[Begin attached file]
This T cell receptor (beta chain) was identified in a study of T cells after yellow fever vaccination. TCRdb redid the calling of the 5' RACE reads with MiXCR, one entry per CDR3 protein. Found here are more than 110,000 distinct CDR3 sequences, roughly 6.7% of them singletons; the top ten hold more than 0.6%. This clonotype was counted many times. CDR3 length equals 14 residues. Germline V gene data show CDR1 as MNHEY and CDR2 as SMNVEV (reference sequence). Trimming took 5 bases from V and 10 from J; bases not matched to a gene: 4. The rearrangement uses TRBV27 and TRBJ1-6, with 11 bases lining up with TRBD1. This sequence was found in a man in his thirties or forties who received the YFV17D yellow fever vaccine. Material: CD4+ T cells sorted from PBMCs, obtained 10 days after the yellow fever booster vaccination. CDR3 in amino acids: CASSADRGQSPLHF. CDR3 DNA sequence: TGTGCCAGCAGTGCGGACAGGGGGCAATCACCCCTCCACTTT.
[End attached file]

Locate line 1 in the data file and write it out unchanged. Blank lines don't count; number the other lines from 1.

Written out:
This T cell receptor (beta chain) was identified in a study of T cells after yellow fever vaccination. TCRdb redid the calling of the 5' RACE reads with MiXCR, one entry per CDR3 protein. Found here are more than 110,000 distinct CDR3 sequences, roughly 6.7% of them singletons; the top ten hold more than 0.6%. This clonotype was counted many times. CDR3 length equals 14 residues. Germline V gene data show CDR1 as MNHEY and CDR2 as SMNVEV (reference sequence). Trimming took 5 bases from V and 10 from J; bases not matched to a gene: 4. The rearrangement uses TRBV27 and TRBJ1-6, with 11 bases lining up with TRBD1. This sequence was found in a man in his thirties or forties who received the YFV17D yellow fever vaccine. Material: CD4+ T cells sorted from PBMCs, obtained 10 days after the yellow fever booster vaccination. CDR3 in amino acids: CASSADRGQSPLHF. CDR3 DNA sequence: TGTGCCAGCAGTGCGGACAGGGGGCAATCACCCCTCCACTTT.